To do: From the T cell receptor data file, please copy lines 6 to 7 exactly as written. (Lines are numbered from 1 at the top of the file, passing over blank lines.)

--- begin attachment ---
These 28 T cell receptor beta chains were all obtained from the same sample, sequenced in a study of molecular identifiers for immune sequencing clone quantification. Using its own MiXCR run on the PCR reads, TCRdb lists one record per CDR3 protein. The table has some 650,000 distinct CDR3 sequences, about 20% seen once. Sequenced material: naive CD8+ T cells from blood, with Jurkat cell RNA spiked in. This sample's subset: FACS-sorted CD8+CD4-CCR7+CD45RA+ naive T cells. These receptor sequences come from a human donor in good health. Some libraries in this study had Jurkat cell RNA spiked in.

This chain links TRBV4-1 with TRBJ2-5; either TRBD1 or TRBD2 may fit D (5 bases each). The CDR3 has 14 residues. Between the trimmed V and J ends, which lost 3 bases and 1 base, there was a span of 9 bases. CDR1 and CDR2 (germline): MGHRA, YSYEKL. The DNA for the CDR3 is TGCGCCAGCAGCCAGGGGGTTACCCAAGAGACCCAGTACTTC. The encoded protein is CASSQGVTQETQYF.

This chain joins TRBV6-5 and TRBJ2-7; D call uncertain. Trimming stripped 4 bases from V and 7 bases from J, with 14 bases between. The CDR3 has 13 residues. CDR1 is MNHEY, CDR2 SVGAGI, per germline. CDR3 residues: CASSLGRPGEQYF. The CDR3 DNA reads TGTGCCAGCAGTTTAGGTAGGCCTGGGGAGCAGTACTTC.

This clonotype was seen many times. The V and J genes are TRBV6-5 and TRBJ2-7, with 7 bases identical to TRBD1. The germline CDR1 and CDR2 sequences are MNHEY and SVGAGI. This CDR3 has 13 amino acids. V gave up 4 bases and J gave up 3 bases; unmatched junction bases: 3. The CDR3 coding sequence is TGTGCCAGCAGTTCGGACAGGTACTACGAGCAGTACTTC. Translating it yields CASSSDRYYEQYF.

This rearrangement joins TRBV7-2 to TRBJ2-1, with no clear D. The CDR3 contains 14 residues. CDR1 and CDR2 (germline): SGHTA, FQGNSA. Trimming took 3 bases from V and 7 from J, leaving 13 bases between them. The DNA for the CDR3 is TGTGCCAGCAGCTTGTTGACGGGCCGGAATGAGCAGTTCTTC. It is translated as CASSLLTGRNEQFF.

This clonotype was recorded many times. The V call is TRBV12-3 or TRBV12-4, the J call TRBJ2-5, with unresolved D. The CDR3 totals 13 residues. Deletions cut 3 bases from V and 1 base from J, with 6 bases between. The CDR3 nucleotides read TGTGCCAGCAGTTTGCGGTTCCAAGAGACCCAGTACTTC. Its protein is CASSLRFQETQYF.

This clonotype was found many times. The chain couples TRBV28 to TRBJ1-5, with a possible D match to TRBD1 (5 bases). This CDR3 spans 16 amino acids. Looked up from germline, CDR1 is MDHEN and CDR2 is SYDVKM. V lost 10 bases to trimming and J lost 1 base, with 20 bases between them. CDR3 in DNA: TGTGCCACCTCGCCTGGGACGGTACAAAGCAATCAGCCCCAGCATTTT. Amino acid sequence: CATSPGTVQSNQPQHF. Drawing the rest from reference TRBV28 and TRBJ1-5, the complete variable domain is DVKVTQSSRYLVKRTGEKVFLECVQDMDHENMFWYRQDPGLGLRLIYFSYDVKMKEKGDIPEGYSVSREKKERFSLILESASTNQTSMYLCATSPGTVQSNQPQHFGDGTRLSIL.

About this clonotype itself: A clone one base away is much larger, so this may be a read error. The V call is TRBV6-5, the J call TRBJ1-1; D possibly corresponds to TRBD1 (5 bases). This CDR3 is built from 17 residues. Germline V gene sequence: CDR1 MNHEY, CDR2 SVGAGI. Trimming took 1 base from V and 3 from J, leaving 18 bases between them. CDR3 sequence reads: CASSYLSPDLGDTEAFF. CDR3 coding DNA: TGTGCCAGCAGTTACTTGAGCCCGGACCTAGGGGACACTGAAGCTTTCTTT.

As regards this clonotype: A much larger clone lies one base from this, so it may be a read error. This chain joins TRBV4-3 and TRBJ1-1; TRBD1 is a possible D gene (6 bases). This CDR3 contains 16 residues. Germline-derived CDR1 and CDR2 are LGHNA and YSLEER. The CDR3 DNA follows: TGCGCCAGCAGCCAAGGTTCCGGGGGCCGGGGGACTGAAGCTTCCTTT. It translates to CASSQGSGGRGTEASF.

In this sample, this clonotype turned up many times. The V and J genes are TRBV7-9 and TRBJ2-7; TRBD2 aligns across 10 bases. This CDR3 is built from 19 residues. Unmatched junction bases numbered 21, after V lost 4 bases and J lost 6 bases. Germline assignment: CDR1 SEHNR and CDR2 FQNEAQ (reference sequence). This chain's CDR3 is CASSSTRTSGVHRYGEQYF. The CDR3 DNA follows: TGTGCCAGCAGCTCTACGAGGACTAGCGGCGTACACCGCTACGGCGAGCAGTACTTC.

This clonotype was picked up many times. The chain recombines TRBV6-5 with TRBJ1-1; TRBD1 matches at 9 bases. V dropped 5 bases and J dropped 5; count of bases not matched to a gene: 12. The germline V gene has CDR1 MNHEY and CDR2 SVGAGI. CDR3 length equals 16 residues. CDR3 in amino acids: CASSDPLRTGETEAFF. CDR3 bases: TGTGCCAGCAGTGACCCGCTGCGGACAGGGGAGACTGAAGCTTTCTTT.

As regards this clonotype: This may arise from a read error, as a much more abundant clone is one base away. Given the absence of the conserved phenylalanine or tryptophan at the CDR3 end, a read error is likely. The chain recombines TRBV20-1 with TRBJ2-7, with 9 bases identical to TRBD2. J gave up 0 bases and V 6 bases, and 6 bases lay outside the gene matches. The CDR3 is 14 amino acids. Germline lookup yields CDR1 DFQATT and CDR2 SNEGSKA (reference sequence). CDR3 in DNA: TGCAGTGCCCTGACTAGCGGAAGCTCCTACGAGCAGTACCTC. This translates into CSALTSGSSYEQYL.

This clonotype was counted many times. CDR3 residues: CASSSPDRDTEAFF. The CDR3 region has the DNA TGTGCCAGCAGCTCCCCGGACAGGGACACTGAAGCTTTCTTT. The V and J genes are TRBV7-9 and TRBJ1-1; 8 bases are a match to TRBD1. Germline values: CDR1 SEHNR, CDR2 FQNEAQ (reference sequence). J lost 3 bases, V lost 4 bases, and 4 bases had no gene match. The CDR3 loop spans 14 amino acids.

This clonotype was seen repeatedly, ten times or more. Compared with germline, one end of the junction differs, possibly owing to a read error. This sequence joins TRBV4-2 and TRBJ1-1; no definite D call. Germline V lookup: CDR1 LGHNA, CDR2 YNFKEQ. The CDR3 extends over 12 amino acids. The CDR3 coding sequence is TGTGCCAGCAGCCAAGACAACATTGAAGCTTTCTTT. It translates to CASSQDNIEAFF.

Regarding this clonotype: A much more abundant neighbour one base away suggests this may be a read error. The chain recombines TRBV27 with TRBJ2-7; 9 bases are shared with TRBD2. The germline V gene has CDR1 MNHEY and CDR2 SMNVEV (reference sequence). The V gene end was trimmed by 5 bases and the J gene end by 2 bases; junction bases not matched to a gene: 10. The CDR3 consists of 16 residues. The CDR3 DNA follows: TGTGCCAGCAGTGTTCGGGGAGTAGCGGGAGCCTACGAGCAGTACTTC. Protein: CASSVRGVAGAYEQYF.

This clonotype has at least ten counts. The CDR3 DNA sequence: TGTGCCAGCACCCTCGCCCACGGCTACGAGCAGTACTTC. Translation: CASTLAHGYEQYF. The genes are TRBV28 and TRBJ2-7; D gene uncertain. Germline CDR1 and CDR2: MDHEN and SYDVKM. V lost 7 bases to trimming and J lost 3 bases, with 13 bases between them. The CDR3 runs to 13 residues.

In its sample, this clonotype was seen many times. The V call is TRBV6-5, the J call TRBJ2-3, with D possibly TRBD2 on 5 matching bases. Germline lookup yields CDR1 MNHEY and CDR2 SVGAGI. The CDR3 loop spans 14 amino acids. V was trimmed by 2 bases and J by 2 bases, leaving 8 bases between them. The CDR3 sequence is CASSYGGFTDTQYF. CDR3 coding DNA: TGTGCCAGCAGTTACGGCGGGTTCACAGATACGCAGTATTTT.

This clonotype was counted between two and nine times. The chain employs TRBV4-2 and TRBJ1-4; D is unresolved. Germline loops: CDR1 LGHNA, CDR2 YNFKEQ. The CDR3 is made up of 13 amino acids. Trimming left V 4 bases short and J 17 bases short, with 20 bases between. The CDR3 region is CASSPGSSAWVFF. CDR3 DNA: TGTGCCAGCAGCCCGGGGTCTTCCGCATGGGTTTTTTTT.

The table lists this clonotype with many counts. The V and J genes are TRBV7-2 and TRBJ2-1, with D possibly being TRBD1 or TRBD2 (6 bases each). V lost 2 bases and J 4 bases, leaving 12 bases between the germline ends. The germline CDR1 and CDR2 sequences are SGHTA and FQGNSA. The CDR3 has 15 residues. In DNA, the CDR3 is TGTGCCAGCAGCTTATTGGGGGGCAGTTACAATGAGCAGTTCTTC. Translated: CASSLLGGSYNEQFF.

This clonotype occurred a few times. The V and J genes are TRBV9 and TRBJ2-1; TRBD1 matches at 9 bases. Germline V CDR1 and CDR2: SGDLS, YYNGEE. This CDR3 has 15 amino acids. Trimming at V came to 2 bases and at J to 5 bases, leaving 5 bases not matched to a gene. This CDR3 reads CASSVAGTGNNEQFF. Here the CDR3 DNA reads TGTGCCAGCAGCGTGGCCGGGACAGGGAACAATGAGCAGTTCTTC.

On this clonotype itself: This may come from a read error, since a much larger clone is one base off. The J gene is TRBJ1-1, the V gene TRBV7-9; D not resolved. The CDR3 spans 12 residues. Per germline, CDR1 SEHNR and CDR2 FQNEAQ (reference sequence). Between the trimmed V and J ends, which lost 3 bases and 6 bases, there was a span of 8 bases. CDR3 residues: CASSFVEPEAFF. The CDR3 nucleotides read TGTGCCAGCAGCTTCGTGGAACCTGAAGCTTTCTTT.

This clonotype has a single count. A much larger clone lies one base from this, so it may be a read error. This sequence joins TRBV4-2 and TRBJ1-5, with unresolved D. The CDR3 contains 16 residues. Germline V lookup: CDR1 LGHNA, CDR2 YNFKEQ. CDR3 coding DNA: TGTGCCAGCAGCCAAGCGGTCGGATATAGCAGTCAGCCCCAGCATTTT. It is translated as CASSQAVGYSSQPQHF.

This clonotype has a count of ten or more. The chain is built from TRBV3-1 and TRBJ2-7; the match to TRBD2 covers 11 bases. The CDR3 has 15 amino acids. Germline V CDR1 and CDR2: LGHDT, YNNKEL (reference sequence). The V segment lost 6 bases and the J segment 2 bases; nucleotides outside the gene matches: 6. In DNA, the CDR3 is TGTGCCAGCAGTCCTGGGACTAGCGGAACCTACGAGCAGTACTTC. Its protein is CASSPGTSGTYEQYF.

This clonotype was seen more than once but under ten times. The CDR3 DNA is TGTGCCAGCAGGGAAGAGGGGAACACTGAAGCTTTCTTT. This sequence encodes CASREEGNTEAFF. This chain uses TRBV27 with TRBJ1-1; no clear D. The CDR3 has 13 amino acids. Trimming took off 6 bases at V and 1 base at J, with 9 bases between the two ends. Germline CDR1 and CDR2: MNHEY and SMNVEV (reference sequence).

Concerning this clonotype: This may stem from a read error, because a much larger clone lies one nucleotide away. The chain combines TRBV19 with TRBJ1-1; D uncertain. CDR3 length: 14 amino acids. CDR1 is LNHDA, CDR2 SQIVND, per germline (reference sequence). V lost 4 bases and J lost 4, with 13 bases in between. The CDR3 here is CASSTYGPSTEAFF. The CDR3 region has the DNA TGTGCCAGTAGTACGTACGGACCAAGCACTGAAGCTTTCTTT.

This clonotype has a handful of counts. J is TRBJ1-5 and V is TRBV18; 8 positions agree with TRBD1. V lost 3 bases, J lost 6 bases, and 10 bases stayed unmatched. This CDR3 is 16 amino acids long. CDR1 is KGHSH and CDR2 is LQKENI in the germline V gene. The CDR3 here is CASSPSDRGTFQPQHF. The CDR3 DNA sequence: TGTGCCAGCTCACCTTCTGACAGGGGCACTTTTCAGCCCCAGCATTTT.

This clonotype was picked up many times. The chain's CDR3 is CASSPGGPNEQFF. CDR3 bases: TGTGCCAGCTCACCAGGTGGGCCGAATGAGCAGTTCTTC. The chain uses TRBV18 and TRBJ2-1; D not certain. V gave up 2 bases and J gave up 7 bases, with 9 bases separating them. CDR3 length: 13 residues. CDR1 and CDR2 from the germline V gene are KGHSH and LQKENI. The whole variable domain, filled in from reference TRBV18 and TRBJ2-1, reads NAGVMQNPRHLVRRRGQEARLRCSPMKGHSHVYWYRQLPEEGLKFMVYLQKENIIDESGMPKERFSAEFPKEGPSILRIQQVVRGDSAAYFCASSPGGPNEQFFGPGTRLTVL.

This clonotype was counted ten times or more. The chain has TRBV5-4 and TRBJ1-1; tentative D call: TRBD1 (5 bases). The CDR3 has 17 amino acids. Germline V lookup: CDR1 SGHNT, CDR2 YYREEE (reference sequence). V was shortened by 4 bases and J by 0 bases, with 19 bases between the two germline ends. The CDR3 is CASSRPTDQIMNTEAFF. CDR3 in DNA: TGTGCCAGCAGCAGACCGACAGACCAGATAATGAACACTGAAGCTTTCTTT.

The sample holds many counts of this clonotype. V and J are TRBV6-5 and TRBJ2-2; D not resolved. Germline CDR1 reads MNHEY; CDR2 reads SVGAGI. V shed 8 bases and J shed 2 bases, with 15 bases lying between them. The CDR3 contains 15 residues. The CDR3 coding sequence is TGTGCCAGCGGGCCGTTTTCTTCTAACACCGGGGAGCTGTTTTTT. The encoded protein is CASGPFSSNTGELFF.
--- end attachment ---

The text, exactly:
This clonotype was recorded many times. The V call is TRBV12-3 or TRBV12-4, the J call TRBJ2-5, with unresolved D. The CDR3 totals 13 residues. Deletions cut 3 bases from V and 1 base from J, with 6 bases between. The CDR3 nucleotides read TGTGCCAGCAGTTTGCGGTTCCAAGAGACCCAGTACTTC. Its protein is CASSLRFQETQYF.

This clonotype was found many times. The chain couples TRBV28 to TRBJ1-5, with a possible D match to TRBD1 (5 bases). This CDR3 spans 16 amino acids. Looked up from germline, CDR1 is MDHEN and CDR2 is SYDVKM. V lost 10 bases to trimming and J lost 1 base, with 20 bases between them. CDR3 in DNA: TGTGCCACCTCGCCTGGGACGGTACAAAGCAATCAGCCCCAGCATTTT. Amino acid sequence: CATSPGTVQSNQPQHF. Drawing the rest from reference TRBV28 and TRBJ1-5, the complete variable domain is DVKVTQSSRYLVKRTGEKVFLECVQDMDHENMFWYRQDPGLGLRLIYFSYDVKMKEKGDIPEGYSVSREKKERFSLILESASTNQTSMYLCATSPGTVQSNQPQHFGDGTRLSIL.